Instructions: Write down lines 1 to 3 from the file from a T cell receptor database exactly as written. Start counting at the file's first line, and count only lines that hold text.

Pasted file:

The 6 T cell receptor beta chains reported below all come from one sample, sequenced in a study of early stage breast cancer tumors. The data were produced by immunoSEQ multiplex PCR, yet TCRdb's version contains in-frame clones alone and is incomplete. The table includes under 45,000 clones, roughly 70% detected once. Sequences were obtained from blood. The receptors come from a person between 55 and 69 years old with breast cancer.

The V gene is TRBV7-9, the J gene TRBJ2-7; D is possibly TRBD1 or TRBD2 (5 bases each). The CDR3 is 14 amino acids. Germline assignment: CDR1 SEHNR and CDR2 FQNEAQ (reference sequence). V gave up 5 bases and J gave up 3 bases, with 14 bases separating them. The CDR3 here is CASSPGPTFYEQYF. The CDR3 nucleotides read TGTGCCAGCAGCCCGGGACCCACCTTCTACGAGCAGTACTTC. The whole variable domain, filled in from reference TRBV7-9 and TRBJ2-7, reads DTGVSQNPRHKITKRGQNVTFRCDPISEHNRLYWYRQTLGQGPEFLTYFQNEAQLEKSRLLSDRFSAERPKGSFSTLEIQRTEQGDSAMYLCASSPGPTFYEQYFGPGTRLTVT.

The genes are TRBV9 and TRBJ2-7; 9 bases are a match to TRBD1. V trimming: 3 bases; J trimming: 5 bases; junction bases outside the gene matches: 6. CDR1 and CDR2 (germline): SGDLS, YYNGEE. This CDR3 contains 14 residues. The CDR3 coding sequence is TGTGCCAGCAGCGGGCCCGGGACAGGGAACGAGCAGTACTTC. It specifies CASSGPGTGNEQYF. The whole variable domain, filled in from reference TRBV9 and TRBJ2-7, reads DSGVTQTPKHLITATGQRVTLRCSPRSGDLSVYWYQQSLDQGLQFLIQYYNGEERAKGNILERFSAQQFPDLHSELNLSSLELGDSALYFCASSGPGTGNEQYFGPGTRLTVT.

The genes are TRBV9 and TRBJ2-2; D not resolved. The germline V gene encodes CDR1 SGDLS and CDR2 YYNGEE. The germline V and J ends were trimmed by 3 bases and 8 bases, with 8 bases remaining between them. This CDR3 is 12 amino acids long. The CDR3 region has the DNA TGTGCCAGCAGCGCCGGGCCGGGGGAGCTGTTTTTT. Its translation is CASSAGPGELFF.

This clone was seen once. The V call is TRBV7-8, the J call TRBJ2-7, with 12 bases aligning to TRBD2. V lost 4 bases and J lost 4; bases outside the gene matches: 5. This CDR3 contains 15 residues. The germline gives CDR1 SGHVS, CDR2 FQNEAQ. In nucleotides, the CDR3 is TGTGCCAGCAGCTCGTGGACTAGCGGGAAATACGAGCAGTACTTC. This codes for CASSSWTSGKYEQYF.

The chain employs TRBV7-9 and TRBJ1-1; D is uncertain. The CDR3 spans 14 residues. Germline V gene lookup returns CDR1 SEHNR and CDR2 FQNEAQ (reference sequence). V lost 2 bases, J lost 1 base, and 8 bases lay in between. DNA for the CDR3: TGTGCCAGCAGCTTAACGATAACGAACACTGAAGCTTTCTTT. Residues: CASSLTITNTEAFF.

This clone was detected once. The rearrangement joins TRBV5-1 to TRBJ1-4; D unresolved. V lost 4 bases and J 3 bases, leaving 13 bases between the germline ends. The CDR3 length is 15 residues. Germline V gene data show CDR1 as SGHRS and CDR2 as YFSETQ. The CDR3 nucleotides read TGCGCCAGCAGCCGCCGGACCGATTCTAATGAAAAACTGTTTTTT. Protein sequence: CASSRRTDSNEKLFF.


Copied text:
The 6 T cell receptor beta chains reported below all come from one sample, sequenced in a study of early stage breast cancer tumors. The data were produced by immunoSEQ multiplex PCR, yet TCRdb's version contains in-frame clones alone and is incomplete. The table includes under 45,000 clones, roughly 70% detected once. Sequences were obtained from blood. The receptors come from a person between 55 and 69 years old with breast cancer.

The V gene is TRBV7-9, the J gene TRBJ2-7; D is possibly TRBD1 or TRBD2 (5 bases each). The CDR3 is 14 amino acids. Germline assignment: CDR1 SEHNR and CDR2 FQNEAQ (reference sequence). V gave up 5 bases and J gave up 3 bases, with 14 bases separating them. The CDR3 here is CASSPGPTFYEQYF. The CDR3 nucleotides read TGTGCCAGCAGCCCGGGACCCACCTTCTACGAGCAGTACTTC. The whole variable domain, filled in from reference TRBV7-9 and TRBJ2-7, reads DTGVSQNPRHKITKRGQNVTFRCDPISEHNRLYWYRQTLGQGPEFLTYFQNEAQLEKSRLLSDRFSAERPKGSFSTLEIQRTEQGDSAMYLCASSPGPTFYEQYFGPGTRLTVT.

The genes are TRBV9 and TRBJ2-7; 9 bases are a match to TRBD1. V trimming: 3 bases; J trimming: 5 bases; junction bases outside the gene matches: 6. CDR1 and CDR2 (germline): SGDLS, YYNGEE. This CDR3 contains 14 residues. The CDR3 coding sequence is TGTGCCAGCAGCGGGCCCGGGACAGGGAACGAGCAGTACTTC. It specifies CASSGPGTGNEQYF. The whole variable domain, filled in from reference TRBV9 and TRBJ2-7, reads DSGVTQTPKHLITATGQRVTLRCSPRSGDLSVYWYQQSLDQGLQFLIQYYNGEERAKGNILERFSAQQFPDLHSELNLSSLELGDSALYFCASSGPGTGNEQYFGPGTRLTVT.